- NASA just dropped images of objects in the universe taken by the Chandra X-ray Observatory.
- Chandra X-ray Observatory is NASA’s flagship mission for X-ray astronomy.
- It aims to take photographs of various subjects in space using a multi-wavelength approach to show the objects in their full structure.
- The data from Chandra is coupled with data and photographs from other entities such as Hubble and Spitzer Telescope to come up with the stunning final images.
When we think of the universe, most of us imagine the black expanse of space dotted by distant stars and galaxies, black holes and other space stuff. But what if the actual image of the universe is something close to what we’ve seen in Sci-Fi flicks just like in Avengers: Endgame?
The Universe according to Avengers: Endgame
And well, reality is not to be upped by science fiction as NASA just dropped images of the universe that are literally and figuratively out of this world! The breathtaking images you will see below are processed data of the multi-wavelength X-ray photography taken by NASA’s Chandra X-ray Observatory.
The Chandra X-ray Observatory has been collecting data since 1999. Basically, it collects x-ray images of various objects in space filtered along the electromagnetic spectrum. Then all the multiple data is combined to see the actual image of the object. The project also made use of data from other NASA telescopes such as Hubble and Spitzer Space Telescope and the Galaxy Evolution Explorer.
And now, let’s feast our eyes for the true marvel that is our universe:
Messier 82 or M82
M82 is a young galaxy that is just forming. The orange bursts in the image denote the multiple explosions happening as new stars are born and formed in this galaxy.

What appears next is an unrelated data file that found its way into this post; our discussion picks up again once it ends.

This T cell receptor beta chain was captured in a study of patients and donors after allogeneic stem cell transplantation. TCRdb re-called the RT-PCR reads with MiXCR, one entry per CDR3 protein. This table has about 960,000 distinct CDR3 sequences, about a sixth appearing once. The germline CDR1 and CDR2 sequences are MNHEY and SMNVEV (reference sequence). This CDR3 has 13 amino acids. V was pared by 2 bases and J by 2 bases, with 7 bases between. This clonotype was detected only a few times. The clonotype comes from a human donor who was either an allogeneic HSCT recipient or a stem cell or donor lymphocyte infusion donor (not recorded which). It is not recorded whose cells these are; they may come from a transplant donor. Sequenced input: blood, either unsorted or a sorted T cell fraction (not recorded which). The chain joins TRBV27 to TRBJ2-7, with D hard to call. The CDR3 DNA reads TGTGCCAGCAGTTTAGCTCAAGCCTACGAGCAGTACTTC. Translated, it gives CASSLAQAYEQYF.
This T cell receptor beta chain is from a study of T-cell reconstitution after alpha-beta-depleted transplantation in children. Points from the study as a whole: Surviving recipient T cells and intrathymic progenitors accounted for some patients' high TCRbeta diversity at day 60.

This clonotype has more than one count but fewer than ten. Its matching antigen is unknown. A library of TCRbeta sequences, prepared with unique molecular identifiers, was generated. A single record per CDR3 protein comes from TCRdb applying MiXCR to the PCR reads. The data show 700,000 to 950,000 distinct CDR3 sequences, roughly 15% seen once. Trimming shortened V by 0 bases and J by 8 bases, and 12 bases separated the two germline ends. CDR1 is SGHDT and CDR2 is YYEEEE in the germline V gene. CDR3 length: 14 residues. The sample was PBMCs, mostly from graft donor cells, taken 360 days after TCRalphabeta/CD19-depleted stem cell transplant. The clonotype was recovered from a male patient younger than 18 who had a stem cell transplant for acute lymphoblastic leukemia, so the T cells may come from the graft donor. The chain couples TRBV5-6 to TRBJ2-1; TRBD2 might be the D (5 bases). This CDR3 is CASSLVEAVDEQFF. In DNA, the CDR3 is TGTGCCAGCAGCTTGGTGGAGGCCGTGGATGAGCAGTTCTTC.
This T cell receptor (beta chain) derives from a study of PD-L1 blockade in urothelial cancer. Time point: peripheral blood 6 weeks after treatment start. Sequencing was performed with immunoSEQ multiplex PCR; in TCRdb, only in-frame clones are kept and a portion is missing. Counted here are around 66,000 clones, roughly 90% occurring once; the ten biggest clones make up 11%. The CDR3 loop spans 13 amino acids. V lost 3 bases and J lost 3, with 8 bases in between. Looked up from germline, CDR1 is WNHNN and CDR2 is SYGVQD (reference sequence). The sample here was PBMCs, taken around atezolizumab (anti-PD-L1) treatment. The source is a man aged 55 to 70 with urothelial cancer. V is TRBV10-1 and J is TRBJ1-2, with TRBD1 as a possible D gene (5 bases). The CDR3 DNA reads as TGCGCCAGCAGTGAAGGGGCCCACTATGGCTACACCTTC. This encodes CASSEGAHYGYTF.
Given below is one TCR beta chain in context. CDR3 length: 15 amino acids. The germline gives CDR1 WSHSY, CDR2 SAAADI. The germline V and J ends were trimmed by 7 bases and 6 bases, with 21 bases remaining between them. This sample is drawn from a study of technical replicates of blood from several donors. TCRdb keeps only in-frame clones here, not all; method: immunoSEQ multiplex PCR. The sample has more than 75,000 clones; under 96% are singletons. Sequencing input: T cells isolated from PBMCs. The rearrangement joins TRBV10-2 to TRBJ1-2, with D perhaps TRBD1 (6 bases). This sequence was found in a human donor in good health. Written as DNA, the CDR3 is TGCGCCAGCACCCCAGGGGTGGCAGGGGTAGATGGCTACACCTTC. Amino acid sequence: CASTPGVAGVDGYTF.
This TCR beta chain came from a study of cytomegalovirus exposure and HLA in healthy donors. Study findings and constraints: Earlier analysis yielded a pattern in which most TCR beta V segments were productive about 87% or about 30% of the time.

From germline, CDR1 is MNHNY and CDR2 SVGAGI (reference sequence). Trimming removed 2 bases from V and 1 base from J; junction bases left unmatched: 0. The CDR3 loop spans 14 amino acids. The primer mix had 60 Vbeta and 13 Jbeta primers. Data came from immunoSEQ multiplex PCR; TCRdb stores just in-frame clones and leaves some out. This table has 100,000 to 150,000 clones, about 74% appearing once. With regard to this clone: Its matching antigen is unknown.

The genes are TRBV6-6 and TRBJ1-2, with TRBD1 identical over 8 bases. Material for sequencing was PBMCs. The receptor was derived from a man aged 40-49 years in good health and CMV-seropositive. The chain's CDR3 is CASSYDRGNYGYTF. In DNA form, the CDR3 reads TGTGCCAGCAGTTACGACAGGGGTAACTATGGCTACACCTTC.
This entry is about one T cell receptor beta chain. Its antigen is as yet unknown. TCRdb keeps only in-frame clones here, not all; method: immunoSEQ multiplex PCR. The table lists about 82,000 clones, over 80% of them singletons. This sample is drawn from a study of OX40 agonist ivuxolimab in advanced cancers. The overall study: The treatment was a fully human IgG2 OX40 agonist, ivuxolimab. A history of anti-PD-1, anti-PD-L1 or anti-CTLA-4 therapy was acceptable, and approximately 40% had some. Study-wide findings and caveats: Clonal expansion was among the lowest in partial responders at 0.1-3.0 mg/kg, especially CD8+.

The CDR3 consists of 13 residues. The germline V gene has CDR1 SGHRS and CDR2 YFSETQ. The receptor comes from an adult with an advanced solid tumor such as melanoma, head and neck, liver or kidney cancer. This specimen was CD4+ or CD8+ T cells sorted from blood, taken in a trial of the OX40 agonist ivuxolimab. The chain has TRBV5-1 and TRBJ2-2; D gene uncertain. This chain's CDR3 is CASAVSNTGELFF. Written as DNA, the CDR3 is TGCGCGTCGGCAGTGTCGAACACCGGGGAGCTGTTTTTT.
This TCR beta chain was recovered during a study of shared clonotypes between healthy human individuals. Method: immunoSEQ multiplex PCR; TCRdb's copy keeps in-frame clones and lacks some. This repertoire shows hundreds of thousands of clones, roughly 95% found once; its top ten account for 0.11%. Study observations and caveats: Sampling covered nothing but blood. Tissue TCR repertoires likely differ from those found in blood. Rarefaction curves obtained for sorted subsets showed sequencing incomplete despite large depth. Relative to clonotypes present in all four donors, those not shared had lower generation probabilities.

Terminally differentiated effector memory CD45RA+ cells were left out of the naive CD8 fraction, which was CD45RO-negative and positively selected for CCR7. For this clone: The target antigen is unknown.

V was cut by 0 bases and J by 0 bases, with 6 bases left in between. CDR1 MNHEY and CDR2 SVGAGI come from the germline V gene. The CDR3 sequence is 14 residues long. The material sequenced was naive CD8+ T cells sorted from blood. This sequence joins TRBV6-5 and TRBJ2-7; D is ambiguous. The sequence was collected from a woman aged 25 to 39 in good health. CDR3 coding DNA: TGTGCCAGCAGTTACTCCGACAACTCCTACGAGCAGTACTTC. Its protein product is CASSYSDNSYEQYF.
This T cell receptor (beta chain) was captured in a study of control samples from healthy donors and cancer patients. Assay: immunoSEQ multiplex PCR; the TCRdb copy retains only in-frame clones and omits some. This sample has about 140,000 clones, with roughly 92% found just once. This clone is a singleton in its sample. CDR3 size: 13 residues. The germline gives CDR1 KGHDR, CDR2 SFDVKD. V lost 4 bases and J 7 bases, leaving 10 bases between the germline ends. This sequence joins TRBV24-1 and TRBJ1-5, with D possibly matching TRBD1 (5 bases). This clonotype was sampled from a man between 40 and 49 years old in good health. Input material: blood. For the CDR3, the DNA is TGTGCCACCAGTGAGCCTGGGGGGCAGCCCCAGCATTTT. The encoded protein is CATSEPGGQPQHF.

Discovered way back February 24, 1987, the Supernova 1987A remains one of the brightest supernova visible to astronomers on earth.
This image of the Eta Carinae really looked as if it were fake isn’t it? But this image is real and this 2-star system is notorious for its volatility. Astronomers are projecting a next supernova explosion can be Eta Carinae, when the 2 massive stars orbiting each other finally explodes.
Abell 2744 Galaxy Clusters
Yep, each one of the specks in this image is not one star, or one solar system. Instead, each disk and speck in the Abell 2744 image is one galaxy that contains tens of thousands to millions of stars (think of our Milky Way galaxy).
The Cartwheel galaxy or also called Bull’s Eye galaxy is named such because it looked like a bull’s eye with a swirling galaxy in the center and stray stars in the perimeter. This unique formation happened when a smaller galaxy collided and passed through the center of Cartwheel galaxy resulting to massive release of energy and hot gas that prompted formation of the stars in its “ring”.
Eye of Sauron Helix Nebula
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